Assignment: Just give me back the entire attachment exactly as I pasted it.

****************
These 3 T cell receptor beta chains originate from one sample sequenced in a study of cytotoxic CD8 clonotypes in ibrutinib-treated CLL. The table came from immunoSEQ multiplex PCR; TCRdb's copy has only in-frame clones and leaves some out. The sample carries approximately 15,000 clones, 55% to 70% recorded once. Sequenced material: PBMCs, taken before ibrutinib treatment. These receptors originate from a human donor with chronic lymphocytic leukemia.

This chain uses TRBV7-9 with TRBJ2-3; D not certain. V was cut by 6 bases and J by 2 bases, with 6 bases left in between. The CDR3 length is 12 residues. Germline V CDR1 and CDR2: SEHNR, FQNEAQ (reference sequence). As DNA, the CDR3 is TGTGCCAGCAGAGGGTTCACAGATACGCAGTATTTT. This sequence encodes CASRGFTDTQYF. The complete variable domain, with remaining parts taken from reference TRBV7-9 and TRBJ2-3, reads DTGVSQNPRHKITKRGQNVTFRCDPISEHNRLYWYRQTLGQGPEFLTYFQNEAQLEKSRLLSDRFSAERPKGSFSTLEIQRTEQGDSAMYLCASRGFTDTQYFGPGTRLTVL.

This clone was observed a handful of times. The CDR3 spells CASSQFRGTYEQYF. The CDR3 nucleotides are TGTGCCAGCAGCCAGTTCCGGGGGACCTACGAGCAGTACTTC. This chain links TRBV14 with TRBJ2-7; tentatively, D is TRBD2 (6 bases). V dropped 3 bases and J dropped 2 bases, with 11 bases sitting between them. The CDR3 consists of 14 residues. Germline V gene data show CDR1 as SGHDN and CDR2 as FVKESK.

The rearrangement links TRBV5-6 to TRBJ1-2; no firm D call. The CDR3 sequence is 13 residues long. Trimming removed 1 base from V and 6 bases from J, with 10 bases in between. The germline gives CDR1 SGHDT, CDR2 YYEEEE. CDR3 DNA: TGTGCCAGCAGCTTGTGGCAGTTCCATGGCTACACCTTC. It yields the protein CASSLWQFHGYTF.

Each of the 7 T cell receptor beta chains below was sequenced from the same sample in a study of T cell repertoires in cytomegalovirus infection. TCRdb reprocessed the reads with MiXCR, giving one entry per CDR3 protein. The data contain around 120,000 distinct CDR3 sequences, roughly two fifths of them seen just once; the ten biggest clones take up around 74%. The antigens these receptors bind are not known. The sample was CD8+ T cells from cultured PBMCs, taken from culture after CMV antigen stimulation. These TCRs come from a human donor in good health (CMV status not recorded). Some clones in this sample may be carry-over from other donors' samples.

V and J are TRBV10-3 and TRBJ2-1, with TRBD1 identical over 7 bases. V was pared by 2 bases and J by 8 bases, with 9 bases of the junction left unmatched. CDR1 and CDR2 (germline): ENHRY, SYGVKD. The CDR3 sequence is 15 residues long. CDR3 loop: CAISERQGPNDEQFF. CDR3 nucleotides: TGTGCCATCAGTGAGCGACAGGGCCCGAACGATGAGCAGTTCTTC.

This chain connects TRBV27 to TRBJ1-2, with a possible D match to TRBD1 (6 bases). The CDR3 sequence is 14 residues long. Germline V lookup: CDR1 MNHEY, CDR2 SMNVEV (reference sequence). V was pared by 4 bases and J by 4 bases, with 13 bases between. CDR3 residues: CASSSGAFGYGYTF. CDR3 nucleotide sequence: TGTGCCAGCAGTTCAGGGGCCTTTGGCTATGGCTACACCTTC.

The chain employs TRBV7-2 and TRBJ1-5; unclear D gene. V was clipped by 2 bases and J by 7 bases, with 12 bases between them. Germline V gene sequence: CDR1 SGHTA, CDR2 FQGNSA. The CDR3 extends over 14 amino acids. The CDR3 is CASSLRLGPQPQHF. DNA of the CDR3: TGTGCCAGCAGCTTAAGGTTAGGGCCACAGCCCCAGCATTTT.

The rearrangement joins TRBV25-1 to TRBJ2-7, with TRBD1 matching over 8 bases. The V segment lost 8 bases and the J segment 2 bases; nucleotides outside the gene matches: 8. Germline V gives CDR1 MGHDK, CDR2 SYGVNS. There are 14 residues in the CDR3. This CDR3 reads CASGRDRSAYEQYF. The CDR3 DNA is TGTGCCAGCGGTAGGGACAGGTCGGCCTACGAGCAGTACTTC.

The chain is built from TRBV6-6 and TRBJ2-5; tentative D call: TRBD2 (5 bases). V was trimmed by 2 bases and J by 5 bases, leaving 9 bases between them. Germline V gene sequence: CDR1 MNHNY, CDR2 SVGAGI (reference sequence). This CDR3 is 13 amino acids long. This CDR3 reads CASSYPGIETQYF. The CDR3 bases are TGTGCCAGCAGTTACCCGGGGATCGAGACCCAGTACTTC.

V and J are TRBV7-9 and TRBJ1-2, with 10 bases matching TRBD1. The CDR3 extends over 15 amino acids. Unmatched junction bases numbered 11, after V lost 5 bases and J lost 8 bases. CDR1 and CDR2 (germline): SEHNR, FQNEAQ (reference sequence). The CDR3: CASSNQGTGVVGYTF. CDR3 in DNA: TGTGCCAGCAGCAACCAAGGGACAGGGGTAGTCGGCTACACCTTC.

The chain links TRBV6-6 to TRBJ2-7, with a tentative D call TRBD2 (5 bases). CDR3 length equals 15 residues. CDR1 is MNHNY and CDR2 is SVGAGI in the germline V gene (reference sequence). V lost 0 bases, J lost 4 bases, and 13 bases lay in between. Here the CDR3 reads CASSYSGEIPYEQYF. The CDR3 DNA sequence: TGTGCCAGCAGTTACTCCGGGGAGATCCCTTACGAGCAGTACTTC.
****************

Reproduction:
These 3 T cell receptor beta chains originate from one sample sequenced in a study of cytotoxic CD8 clonotypes in ibrutinib-treated CLL. The table came from immunoSEQ multiplex PCR; TCRdb's copy has only in-frame clones and leaves some out. The sample carries approximately 15,000 clones, 55% to 70% recorded once. Sequenced material: PBMCs, taken before ibrutinib treatment. These receptors originate from a human donor with chronic lymphocytic leukemia.

This chain uses TRBV7-9 with TRBJ2-3; D not certain. V was cut by 6 bases and J by 2 bases, with 6 bases left in between. The CDR3 length is 12 residues. Germline V CDR1 and CDR2: SEHNR, FQNEAQ (reference sequence). As DNA, the CDR3 is TGTGCCAGCAGAGGGTTCACAGATACGCAGTATTTT. This sequence encodes CASRGFTDTQYF. The complete variable domain, with remaining parts taken from reference TRBV7-9 and TRBJ2-3, reads DTGVSQNPRHKITKRGQNVTFRCDPISEHNRLYWYRQTLGQGPEFLTYFQNEAQLEKSRLLSDRFSAERPKGSFSTLEIQRTEQGDSAMYLCASRGFTDTQYFGPGTRLTVL.

This clone was observed a handful of times. The CDR3 spells CASSQFRGTYEQYF. The CDR3 nucleotides are TGTGCCAGCAGCCAGTTCCGGGGGACCTACGAGCAGTACTTC. This chain links TRBV14 with TRBJ2-7; tentatively, D is TRBD2 (6 bases). V dropped 3 bases and J dropped 2 bases, with 11 bases sitting between them. The CDR3 consists of 14 residues. Germline V gene data show CDR1 as SGHDN and CDR2 as FVKESK.

The rearrangement links TRBV5-6 to TRBJ1-2; no firm D call. The CDR3 sequence is 13 residues long. Trimming removed 1 base from V and 6 bases from J, with 10 bases in between. The germline gives CDR1 SGHDT, CDR2 YYEEEE. CDR3 DNA: TGTGCCAGCAGCTTGTGGCAGTTCCATGGCTACACCTTC. It yields the protein CASSLWQFHGYTF.

Each of the 7 T cell receptor beta chains below was sequenced from the same sample in a study of T cell repertoires in cytomegalovirus infection. TCRdb reprocessed the reads with MiXCR, giving one entry per CDR3 protein. The data contain around 120,000 distinct CDR3 sequences, roughly two fifths of them seen just once; the ten biggest clones take up around 74%. The antigens these receptors bind are not known. The sample was CD8+ T cells from cultured PBMCs, taken from culture after CMV antigen stimulation. These TCRs come from a human donor in good health (CMV status not recorded). Some clones in this sample may be carry-over from other donors' samples.

V and J are TRBV10-3 and TRBJ2-1, with TRBD1 identical over 7 bases. V was pared by 2 bases and J by 8 bases, with 9 bases of the junction left unmatched. CDR1 and CDR2 (germline): ENHRY, SYGVKD. The CDR3 sequence is 15 residues long. CDR3 loop: CAISERQGPNDEQFF. CDR3 nucleotides: TGTGCCATCAGTGAGCGACAGGGCCCGAACGATGAGCAGTTCTTC.

This chain connects TRBV27 to TRBJ1-2, with a possible D match to TRBD1 (6 bases). The CDR3 sequence is 14 residues long. Germline V lookup: CDR1 MNHEY, CDR2 SMNVEV (reference sequence). V was pared by 4 bases and J by 4 bases, with 13 bases between. CDR3 residues: CASSSGAFGYGYTF. CDR3 nucleotide sequence: TGTGCCAGCAGTTCAGGGGCCTTTGGCTATGGCTACACCTTC.

The chain employs TRBV7-2 and TRBJ1-5; unclear D gene. V was clipped by 2 bases and J by 7 bases, with 12 bases between them. Germline V gene sequence: CDR1 SGHTA, CDR2 FQGNSA. The CDR3 extends over 14 amino acids. The CDR3 is CASSLRLGPQPQHF. DNA of the CDR3: TGTGCCAGCAGCTTAAGGTTAGGGCCACAGCCCCAGCATTTT.

The rearrangement joins TRBV25-1 to TRBJ2-7, with TRBD1 matching over 8 bases. The V segment lost 8 bases and the J segment 2 bases; nucleotides outside the gene matches: 8. Germline V gives CDR1 MGHDK, CDR2 SYGVNS. There are 14 residues in the CDR3. This CDR3 reads CASGRDRSAYEQYF. The CDR3 DNA is TGTGCCAGCGGTAGGGACAGGTCGGCCTACGAGCAGTACTTC.

The chain is built from TRBV6-6 and TRBJ2-5; tentative D call: TRBD2 (5 bases). V was trimmed by 2 bases and J by 5 bases, leaving 9 bases between them. Germline V gene sequence: CDR1 MNHNY, CDR2 SVGAGI (reference sequence). This CDR3 is 13 amino acids long. This CDR3 reads CASSYPGIETQYF. The CDR3 bases are TGTGCCAGCAGTTACCCGGGGATCGAGACCCAGTACTTC.

V and J are TRBV7-9 and TRBJ1-2, with 10 bases matching TRBD1. The CDR3 extends over 15 amino acids. Unmatched junction bases numbered 11, after V lost 5 bases and J lost 8 bases. CDR1 and CDR2 (germline): SEHNR, FQNEAQ (reference sequence). The CDR3: CASSNQGTGVVGYTF. CDR3 in DNA: TGTGCCAGCAGCAACCAAGGGACAGGGGTAGTCGGCTACACCTTC.

The chain links TRBV6-6 to TRBJ2-7, with a tentative D call TRBD2 (5 bases). CDR3 length equals 15 residues. CDR1 is MNHNY and CDR2 is SVGAGI in the germline V gene (reference sequence). V lost 0 bases, J lost 4 bases, and 13 bases lay in between. Here the CDR3 reads CASSYSGEIPYEQYF. The CDR3 DNA sequence: TGTGCCAGCAGTTACTCCGGGGAGATCCCTTACGAGCAGTACTTC.